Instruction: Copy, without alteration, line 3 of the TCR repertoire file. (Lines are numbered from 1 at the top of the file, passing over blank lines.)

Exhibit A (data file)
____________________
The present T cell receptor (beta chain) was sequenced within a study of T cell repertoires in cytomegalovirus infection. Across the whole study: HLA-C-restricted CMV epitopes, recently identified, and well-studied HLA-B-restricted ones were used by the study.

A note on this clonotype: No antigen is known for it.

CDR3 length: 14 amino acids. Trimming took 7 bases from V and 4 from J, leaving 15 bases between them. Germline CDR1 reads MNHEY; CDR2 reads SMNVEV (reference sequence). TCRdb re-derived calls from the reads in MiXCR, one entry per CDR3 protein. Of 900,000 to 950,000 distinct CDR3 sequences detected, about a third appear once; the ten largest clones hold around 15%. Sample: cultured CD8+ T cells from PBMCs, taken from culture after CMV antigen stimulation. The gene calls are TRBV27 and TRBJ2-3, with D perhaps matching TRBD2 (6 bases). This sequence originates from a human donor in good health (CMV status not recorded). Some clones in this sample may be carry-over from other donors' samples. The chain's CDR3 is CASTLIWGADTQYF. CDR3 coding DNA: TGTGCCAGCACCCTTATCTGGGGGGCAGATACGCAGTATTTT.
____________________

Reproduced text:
CDR3 length: 14 amino acids. Trimming took 7 bases from V and 4 from J, leaving 15 bases between them. Germline CDR1 reads MNHEY; CDR2 reads SMNVEV (reference sequence). TCRdb re-derived calls from the reads in MiXCR, one entry per CDR3 protein. Of 900,000 to 950,000 distinct CDR3 sequences detected, about a third appear once; the ten largest clones hold around 15%. Sample: cultured CD8+ T cells from PBMCs, taken from culture after CMV antigen stimulation. The gene calls are TRBV27 and TRBJ2-3, with D perhaps matching TRBD2 (6 bases). This sequence originates from a human donor in good health (CMV status not recorded). Some clones in this sample may be carry-over from other donors' samples. The chain's CDR3 is CASTLIWGADTQYF. CDR3 coding DNA: TGTGCCAGCACCCTTATCTGGGGGGCAGATACGCAGTATTTT.